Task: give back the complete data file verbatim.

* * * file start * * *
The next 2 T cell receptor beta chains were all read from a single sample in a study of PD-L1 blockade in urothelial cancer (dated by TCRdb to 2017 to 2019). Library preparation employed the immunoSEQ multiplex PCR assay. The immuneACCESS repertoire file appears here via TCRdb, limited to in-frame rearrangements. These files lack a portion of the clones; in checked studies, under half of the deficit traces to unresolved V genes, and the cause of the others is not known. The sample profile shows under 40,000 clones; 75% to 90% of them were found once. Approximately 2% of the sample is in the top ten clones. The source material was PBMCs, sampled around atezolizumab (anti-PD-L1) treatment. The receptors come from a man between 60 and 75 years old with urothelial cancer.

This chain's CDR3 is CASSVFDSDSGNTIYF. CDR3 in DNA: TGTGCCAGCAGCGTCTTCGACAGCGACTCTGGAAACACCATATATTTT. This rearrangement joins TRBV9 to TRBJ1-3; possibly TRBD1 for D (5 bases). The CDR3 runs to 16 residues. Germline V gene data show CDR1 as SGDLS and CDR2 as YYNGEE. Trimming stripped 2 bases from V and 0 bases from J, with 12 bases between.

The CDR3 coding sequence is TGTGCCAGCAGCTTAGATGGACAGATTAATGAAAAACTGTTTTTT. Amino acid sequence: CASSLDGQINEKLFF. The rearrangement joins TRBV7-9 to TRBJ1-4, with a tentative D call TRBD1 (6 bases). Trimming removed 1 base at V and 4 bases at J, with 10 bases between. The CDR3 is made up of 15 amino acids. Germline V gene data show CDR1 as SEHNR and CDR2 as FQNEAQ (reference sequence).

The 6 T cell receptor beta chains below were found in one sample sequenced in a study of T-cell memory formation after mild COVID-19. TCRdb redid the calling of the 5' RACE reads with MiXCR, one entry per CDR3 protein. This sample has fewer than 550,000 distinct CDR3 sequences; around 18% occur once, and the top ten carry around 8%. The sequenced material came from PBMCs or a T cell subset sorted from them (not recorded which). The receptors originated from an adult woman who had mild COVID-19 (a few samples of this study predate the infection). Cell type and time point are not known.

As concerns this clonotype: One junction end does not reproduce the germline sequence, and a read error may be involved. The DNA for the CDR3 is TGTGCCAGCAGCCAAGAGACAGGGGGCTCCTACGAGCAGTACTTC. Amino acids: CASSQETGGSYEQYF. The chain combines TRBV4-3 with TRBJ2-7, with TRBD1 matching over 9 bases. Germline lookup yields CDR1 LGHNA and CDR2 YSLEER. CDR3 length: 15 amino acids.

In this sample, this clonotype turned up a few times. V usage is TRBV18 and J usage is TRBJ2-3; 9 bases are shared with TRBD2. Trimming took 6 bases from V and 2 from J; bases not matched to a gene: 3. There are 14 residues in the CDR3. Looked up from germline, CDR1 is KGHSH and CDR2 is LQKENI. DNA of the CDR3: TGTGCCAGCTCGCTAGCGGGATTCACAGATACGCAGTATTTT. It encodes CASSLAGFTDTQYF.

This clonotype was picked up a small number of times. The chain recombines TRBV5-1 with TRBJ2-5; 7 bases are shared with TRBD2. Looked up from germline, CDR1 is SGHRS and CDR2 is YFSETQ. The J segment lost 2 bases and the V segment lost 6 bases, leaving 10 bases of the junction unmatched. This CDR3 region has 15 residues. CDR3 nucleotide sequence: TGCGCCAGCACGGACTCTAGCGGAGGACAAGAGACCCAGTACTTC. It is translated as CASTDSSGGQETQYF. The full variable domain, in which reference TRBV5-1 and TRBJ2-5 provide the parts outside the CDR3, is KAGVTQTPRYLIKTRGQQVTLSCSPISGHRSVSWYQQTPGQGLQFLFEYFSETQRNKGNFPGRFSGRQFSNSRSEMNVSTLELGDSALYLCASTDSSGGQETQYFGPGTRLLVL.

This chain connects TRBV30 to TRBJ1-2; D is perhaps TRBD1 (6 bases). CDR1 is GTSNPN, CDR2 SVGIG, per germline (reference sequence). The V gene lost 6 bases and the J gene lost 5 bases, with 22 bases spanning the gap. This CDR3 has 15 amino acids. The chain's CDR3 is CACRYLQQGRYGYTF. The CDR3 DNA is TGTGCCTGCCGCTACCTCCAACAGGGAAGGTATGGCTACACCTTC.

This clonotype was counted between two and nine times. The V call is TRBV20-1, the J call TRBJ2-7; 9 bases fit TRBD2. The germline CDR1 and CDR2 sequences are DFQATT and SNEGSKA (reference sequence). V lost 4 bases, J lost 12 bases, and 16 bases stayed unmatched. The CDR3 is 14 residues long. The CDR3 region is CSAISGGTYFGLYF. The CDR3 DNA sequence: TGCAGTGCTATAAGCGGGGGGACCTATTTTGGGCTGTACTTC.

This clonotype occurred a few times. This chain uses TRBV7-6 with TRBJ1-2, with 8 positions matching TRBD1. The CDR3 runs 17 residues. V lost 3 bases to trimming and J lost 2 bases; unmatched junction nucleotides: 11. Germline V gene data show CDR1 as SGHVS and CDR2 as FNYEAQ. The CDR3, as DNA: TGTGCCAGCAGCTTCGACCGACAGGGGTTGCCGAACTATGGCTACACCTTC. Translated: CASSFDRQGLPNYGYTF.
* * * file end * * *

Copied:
The next 2 T cell receptor beta chains were all read from a single sample in a study of PD-L1 blockade in urothelial cancer (dated by TCRdb to 2017 to 2019). Library preparation employed the immunoSEQ multiplex PCR assay. The immuneACCESS repertoire file appears here via TCRdb, limited to in-frame rearrangements. These files lack a portion of the clones; in checked studies, under half of the deficit traces to unresolved V genes, and the cause of the others is not known. The sample profile shows under 40,000 clones; 75% to 90% of them were found once. Approximately 2% of the sample is in the top ten clones. The source material was PBMCs, sampled around atezolizumab (anti-PD-L1) treatment. The receptors come from a man between 60 and 75 years old with urothelial cancer.

This chain's CDR3 is CASSVFDSDSGNTIYF. CDR3 in DNA: TGTGCCAGCAGCGTCTTCGACAGCGACTCTGGAAACACCATATATTTT. This rearrangement joins TRBV9 to TRBJ1-3; possibly TRBD1 for D (5 bases). The CDR3 runs to 16 residues. Germline V gene data show CDR1 as SGDLS and CDR2 as YYNGEE. Trimming stripped 2 bases from V and 0 bases from J, with 12 bases between.

The CDR3 coding sequence is TGTGCCAGCAGCTTAGATGGACAGATTAATGAAAAACTGTTTTTT. Amino acid sequence: CASSLDGQINEKLFF. The rearrangement joins TRBV7-9 to TRBJ1-4, with a tentative D call TRBD1 (6 bases). Trimming removed 1 base at V and 4 bases at J, with 10 bases between. The CDR3 is made up of 15 amino acids. Germline V gene data show CDR1 as SEHNR and CDR2 as FQNEAQ (reference sequence).

The 6 T cell receptor beta chains below were found in one sample sequenced in a study of T-cell memory formation after mild COVID-19. TCRdb redid the calling of the 5' RACE reads with MiXCR, one entry per CDR3 protein. This sample has fewer than 550,000 distinct CDR3 sequences; around 18% occur once, and the top ten carry around 8%. The sequenced material came from PBMCs or a T cell subset sorted from them (not recorded which). The receptors originated from an adult woman who had mild COVID-19 (a few samples of this study predate the infection). Cell type and time point are not known.

As concerns this clonotype: One junction end does not reproduce the germline sequence, and a read error may be involved. The DNA for the CDR3 is TGTGCCAGCAGCCAAGAGACAGGGGGCTCCTACGAGCAGTACTTC. Amino acids: CASSQETGGSYEQYF. The chain combines TRBV4-3 with TRBJ2-7, with TRBD1 matching over 9 bases. Germline lookup yields CDR1 LGHNA and CDR2 YSLEER. CDR3 length: 15 amino acids.

In this sample, this clonotype turned up a few times. V usage is TRBV18 and J usage is TRBJ2-3; 9 bases are shared with TRBD2. Trimming took 6 bases from V and 2 from J; bases not matched to a gene: 3. There are 14 residues in the CDR3. Looked up from germline, CDR1 is KGHSH and CDR2 is LQKENI. DNA of the CDR3: TGTGCCAGCTCGCTAGCGGGATTCACAGATACGCAGTATTTT. It encodes CASSLAGFTDTQYF.

This clonotype was picked up a small number of times. The chain recombines TRBV5-1 with TRBJ2-5; 7 bases are shared with TRBD2. Looked up from germline, CDR1 is SGHRS and CDR2 is YFSETQ. The J segment lost 2 bases and the V segment lost 6 bases, leaving 10 bases of the junction unmatched. This CDR3 region has 15 residues. CDR3 nucleotide sequence: TGCGCCAGCACGGACTCTAGCGGAGGACAAGAGACCCAGTACTTC. It is translated as CASTDSSGGQETQYF. The full variable domain, in which reference TRBV5-1 and TRBJ2-5 provide the parts outside the CDR3, is KAGVTQTPRYLIKTRGQQVTLSCSPISGHRSVSWYQQTPGQGLQFLFEYFSETQRNKGNFPGRFSGRQFSNSRSEMNVSTLELGDSALYLCASTDSSGGQETQYFGPGTRLLVL.

This chain connects TRBV30 to TRBJ1-2; D is perhaps TRBD1 (6 bases). CDR1 is GTSNPN, CDR2 SVGIG, per germline (reference sequence). The V gene lost 6 bases and the J gene lost 5 bases, with 22 bases spanning the gap. This CDR3 has 15 amino acids. The chain's CDR3 is CACRYLQQGRYGYTF. The CDR3 DNA is TGTGCCTGCCGCTACCTCCAACAGGGAAGGTATGGCTACACCTTC.

This clonotype was counted between two and nine times. The V call is TRBV20-1, the J call TRBJ2-7; 9 bases fit TRBD2. The germline CDR1 and CDR2 sequences are DFQATT and SNEGSKA (reference sequence). V lost 4 bases, J lost 12 bases, and 16 bases stayed unmatched. The CDR3 is 14 residues long. The CDR3 region is CSAISGGTYFGLYF. The CDR3 DNA sequence: TGCAGTGCTATAAGCGGGGGGACCTATTTTGGGCTGTACTTC.

This clonotype occurred a few times. This chain uses TRBV7-6 with TRBJ1-2, with 8 positions matching TRBD1. The CDR3 runs 17 residues. V lost 3 bases to trimming and J lost 2 bases; unmatched junction nucleotides: 11. Germline V gene data show CDR1 as SGHVS and CDR2 as FNYEAQ. The CDR3, as DNA: TGTGCCAGCAGCTTCGACCGACAGGGGTTGCCGAACTATGGCTACACCTTC. Translated: CASSFDRQGLPNYGYTF.